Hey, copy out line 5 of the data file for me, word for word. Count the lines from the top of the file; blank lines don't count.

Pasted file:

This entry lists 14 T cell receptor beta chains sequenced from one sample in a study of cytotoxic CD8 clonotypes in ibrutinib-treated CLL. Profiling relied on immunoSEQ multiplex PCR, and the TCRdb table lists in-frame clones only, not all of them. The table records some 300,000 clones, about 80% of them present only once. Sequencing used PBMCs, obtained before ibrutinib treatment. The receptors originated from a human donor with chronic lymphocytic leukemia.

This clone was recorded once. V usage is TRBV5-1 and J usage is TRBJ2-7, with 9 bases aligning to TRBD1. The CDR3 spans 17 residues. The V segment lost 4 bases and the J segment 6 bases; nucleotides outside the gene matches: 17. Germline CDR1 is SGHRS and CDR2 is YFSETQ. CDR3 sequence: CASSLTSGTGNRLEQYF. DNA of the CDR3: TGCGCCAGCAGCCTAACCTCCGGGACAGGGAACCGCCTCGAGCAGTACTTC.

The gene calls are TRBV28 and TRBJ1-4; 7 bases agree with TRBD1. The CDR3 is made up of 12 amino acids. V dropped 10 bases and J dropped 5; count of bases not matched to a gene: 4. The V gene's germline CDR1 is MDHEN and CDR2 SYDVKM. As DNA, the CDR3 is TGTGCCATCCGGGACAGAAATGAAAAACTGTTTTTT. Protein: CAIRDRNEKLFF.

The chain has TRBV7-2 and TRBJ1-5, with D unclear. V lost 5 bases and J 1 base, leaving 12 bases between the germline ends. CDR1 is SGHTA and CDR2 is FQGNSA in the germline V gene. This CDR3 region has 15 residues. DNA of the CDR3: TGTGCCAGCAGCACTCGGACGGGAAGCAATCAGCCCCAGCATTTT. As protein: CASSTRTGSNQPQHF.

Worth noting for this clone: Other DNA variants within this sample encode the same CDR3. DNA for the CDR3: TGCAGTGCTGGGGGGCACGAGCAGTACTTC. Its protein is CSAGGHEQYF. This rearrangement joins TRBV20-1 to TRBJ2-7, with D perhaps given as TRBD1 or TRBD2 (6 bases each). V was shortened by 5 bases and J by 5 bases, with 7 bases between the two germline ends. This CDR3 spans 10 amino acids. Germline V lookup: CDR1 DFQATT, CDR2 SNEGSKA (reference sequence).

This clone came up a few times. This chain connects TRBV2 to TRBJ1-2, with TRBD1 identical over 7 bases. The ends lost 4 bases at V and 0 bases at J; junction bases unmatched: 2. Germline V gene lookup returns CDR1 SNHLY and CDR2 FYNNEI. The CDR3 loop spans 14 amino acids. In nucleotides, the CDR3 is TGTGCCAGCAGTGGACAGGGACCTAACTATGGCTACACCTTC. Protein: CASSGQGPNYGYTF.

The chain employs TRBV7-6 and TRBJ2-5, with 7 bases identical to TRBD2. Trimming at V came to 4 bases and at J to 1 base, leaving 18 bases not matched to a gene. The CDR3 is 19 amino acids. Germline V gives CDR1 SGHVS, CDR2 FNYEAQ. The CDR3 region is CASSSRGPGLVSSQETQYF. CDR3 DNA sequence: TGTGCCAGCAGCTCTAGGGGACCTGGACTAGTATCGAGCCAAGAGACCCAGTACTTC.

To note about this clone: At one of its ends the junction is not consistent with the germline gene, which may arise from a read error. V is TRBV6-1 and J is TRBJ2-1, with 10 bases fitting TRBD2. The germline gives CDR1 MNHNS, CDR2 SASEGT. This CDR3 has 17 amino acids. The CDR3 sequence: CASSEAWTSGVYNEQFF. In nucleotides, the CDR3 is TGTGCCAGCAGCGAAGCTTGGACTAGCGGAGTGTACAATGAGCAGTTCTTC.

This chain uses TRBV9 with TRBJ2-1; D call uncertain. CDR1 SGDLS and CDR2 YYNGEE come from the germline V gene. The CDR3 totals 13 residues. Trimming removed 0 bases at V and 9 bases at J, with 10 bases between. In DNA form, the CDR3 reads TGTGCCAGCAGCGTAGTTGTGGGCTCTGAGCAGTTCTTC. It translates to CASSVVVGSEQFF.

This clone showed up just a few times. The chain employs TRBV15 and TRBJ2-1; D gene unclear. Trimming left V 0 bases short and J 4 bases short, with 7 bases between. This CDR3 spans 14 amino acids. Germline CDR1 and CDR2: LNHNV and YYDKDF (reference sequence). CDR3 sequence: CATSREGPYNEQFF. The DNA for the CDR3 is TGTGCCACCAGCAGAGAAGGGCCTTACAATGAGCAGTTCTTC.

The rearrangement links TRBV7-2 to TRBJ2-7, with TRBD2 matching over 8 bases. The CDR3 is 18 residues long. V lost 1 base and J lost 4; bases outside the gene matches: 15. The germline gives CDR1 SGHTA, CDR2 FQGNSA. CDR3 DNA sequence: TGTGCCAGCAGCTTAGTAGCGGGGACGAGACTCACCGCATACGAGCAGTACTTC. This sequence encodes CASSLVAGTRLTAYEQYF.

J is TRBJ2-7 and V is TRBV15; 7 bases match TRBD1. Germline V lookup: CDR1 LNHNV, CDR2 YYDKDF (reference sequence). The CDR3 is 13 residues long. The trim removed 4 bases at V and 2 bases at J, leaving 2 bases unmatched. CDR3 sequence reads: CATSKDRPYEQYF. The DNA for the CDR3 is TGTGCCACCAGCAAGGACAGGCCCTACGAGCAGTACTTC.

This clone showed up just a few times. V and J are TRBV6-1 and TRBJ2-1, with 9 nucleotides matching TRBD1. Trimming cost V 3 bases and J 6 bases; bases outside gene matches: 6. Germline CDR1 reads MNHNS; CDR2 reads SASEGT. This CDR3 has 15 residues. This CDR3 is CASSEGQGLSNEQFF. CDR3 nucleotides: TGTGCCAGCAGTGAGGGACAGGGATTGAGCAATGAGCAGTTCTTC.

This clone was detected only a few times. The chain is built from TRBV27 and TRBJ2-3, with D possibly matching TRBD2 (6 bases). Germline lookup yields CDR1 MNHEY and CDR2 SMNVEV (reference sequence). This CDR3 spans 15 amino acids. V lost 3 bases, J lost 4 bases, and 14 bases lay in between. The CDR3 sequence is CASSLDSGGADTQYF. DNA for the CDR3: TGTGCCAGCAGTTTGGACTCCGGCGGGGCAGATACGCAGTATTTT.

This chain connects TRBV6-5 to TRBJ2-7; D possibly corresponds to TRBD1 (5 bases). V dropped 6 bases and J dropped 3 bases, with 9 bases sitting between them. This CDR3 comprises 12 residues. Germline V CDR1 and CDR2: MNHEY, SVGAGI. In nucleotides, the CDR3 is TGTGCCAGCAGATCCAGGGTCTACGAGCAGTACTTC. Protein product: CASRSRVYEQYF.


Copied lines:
Worth noting for this clone: Other DNA variants within this sample encode the same CDR3. DNA for the CDR3: TGCAGTGCTGGGGGGCACGAGCAGTACTTC. Its protein is CSAGGHEQYF. This rearrangement joins TRBV20-1 to TRBJ2-7, with D perhaps given as TRBD1 or TRBD2 (6 bases each). V was shortened by 5 bases and J by 5 bases, with 7 bases between the two germline ends. This CDR3 spans 10 amino acids. Germline V lookup: CDR1 DFQATT, CDR2 SNEGSKA (reference sequence).